Of the first dozen selections, which comprise the last part of the Musical Autobiography, almost all are played by augmented versions of the All Stars, thus resembling some of the “big bands” that Armstrong led during the thirties and forties until the advent of the All Stars in 1947. (The only exception is When It’s Sleepy Time Down South, which is played by the six members of the All Stars of 1955 only.) The tunes chosen reflect some personal attachments Armstrong had to them, as he tells us in his introductions—for instance, on the first recording he made of Memories of You in 1930, he had a 17-year-old Lionel Hampton on drums; or of what became his theme song, When It’s Sleepy Time Down South, he says he carried it around “in [his] trunk for a whole year” before recording it in 1931; or Them There Eyes about which he recounts that Chick Webb, when Armstrong was with him, would come up and say, “Hey, Pops, play ‘Them Eyes’ for me,” and Armstrong chuckles at the memory. These performances of the tunes, all arranged by Sy Oliver except for When It’s Sleepy Time Down South, are first rate and invite comparison with the original recordings, in many cases surpassing these.

The first of the other two “classic” albums here reprised, Louis and the Good Book, consists of gospel songs and spirituals that feature Armstrong’s gravelly voice but not much of his trumpet playing. However, they are a joy to hear as he can swing almost anything and does so here, backed ably by the unidentified choir. What he says at the end of Ezekiel Saw de Wheel—“…old Zeke was wailin’ that time”—could apply equally to his singing of all of these numbers.

The other “classic” album, Satchmo Plays King Oliver, gives more time and space to drums than Oliver ever did, and Barcelona displays his considerable chops. However, I was never as keen on his drumming as Armstrong obviously was. Barcelona was a bit manic, tending to hit everything in sight—and often—not realizing that most of the time “more is actually less.” Armstrong is not trying to “recreate” here, trying to do these as Oliver did, but rather to interpret them à la All Stars mode, and quite satisfying they are. And Armstrong is in no rush to get through them. St. James Infirmary is taken at a dirge-like tempo throughout—no doubling up here for the second half—as is Jelly Roll Blues. Another “variant” tempo is that of Dr. Jazz, which Armstrong takes at a very sedate tempo, one few other bands attempt. Still another tune taken at a slow pace is Drop That Sack, making the breaks of the piece very dramatic, and Chimes Blues is also a good bit slower than the King Oliver Creole Jazz Band’s version. Frankie and Johnny is a small jewel, consisting only of Armstrong’s inimitable vocal with a superb accompaniment by Billy Kyle on a barroom-sounding piano.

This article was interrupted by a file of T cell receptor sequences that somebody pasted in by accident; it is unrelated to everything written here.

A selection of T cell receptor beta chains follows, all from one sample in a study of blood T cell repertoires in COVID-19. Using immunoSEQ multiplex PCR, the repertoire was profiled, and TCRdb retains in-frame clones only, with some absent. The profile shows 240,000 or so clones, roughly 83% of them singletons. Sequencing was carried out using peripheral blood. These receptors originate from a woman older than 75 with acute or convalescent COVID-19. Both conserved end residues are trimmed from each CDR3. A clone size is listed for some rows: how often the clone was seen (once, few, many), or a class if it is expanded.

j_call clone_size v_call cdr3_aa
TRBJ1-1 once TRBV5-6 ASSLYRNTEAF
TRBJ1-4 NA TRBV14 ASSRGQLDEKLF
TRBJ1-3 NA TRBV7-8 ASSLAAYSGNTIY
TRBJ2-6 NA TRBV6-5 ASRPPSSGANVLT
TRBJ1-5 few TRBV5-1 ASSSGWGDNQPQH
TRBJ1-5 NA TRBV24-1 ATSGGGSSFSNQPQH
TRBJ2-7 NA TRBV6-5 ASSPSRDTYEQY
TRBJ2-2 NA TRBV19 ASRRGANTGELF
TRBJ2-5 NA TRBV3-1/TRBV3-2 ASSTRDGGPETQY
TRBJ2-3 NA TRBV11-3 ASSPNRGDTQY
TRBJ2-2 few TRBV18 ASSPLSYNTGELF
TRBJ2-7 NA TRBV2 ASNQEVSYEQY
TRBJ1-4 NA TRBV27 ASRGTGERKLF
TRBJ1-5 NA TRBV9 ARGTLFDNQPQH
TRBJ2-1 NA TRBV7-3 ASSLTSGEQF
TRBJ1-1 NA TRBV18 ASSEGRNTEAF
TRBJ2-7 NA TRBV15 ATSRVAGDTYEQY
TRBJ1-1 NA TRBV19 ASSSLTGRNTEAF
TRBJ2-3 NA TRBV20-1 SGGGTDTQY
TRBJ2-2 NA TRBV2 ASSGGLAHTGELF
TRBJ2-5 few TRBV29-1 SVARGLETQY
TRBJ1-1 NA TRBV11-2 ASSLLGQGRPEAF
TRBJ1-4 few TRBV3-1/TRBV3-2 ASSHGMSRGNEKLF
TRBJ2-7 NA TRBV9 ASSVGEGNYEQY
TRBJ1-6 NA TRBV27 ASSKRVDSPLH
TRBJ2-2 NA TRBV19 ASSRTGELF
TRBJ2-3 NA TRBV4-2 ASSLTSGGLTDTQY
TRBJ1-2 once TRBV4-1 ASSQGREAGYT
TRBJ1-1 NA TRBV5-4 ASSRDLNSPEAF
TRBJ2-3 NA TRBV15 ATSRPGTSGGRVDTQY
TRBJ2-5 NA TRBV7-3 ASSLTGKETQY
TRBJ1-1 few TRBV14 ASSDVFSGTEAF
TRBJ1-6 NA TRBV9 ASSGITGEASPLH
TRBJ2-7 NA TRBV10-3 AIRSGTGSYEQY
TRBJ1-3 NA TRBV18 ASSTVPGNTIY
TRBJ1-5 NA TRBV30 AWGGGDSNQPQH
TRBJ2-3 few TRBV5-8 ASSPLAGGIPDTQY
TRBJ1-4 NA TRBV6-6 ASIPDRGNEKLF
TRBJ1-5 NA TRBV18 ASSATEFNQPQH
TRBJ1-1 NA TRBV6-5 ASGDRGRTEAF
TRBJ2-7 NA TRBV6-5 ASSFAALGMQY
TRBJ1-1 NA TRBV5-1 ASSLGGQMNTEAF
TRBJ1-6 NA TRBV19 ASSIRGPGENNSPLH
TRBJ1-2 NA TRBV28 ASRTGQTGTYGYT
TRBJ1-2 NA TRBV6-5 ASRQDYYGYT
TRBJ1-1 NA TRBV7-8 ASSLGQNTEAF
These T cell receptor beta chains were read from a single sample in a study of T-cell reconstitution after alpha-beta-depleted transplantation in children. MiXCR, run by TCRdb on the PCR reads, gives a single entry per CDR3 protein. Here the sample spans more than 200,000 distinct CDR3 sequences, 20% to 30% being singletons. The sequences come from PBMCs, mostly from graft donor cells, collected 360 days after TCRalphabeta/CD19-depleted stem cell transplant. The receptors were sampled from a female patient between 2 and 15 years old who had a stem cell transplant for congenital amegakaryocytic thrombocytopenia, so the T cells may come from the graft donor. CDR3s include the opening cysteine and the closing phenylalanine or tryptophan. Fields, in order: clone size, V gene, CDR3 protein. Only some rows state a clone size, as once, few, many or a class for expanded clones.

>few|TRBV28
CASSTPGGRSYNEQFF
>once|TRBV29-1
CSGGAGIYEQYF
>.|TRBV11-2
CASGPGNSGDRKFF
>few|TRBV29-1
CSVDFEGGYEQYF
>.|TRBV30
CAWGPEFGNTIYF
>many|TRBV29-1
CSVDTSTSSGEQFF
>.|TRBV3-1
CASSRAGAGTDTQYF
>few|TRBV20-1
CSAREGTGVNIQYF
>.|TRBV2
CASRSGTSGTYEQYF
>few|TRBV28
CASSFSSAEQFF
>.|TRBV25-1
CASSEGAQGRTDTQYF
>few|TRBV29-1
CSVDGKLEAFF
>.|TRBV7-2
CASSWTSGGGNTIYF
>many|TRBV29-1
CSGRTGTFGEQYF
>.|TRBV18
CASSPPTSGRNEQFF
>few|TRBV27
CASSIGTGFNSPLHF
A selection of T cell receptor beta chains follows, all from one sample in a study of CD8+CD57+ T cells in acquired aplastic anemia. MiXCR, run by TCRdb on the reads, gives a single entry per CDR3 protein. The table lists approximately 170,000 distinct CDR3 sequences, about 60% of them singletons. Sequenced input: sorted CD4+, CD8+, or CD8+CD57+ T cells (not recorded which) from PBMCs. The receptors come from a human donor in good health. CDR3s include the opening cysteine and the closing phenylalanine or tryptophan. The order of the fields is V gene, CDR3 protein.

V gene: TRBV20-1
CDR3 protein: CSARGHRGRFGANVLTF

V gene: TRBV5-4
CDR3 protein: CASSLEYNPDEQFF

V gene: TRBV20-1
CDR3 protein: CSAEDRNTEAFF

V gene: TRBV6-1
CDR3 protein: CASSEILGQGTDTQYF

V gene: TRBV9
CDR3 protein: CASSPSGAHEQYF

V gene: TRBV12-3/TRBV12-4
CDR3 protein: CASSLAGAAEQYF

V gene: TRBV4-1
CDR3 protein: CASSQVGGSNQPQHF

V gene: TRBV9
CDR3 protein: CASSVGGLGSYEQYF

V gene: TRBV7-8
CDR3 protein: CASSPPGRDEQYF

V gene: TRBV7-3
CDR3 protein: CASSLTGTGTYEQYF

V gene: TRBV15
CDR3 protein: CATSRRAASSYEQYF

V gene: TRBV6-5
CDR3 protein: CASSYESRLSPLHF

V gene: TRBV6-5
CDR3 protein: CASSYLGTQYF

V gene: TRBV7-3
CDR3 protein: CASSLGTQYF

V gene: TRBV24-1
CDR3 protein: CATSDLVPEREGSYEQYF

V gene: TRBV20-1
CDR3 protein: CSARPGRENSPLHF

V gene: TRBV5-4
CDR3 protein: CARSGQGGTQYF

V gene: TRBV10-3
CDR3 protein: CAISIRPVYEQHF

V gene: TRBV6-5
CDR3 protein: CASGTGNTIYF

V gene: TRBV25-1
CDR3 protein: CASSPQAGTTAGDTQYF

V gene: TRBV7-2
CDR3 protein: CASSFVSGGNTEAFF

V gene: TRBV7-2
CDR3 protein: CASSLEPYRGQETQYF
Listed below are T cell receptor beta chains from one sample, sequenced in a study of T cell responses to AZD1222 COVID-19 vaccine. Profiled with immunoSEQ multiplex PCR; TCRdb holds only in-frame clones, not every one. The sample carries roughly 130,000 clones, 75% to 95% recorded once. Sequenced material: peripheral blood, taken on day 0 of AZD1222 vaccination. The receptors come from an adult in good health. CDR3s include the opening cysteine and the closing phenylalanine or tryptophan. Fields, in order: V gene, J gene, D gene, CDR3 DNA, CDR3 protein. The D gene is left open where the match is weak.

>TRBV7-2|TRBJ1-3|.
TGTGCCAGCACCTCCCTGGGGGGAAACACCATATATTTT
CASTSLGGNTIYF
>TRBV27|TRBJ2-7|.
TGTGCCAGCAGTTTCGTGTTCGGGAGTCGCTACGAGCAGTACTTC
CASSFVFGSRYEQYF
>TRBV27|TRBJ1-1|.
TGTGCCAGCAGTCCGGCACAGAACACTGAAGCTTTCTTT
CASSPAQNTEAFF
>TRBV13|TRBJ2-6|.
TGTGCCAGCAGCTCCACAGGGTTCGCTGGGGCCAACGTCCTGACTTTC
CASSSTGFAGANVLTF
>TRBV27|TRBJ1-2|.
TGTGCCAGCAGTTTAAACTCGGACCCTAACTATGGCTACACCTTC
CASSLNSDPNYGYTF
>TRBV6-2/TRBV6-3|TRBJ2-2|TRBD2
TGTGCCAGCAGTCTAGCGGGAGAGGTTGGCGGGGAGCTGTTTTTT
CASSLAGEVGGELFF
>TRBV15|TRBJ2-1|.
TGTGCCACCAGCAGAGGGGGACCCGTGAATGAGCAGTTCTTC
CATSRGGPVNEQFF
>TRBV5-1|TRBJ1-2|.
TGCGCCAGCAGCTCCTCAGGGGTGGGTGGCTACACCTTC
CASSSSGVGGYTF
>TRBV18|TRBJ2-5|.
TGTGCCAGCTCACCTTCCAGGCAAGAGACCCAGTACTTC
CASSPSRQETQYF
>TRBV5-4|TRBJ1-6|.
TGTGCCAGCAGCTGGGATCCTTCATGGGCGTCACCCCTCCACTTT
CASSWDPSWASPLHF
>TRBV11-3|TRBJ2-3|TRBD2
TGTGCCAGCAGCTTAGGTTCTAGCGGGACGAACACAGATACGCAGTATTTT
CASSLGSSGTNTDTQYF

Of the alternate takes, found on CD 1, there is little variation from the issued ones, with perhaps the exception of I want a Big Butter and Egg Man where the solos on the issued track are eight measures long, and they are doubled on the alternate to sixteen, thus elongating the time from a little under four minutes to a little over five. For the rest there is little difference between the two—no essential changes to solos, only minor things, such as the trombone being muted rather than open or a scat vocal on a second strain rather than a straight one, etc.

These two CD’s are worthy additions to the Armstrong canon, and fans will want to have them. Unfortunately, there are no new liner notes by Ricky Riccardi as was the case with Avid AMSC 1082, Part One, but the remastering of the tracks from these LP’s by David Bennett on Part Two is again first-class—another good reason to acquire them.

Bert Thompson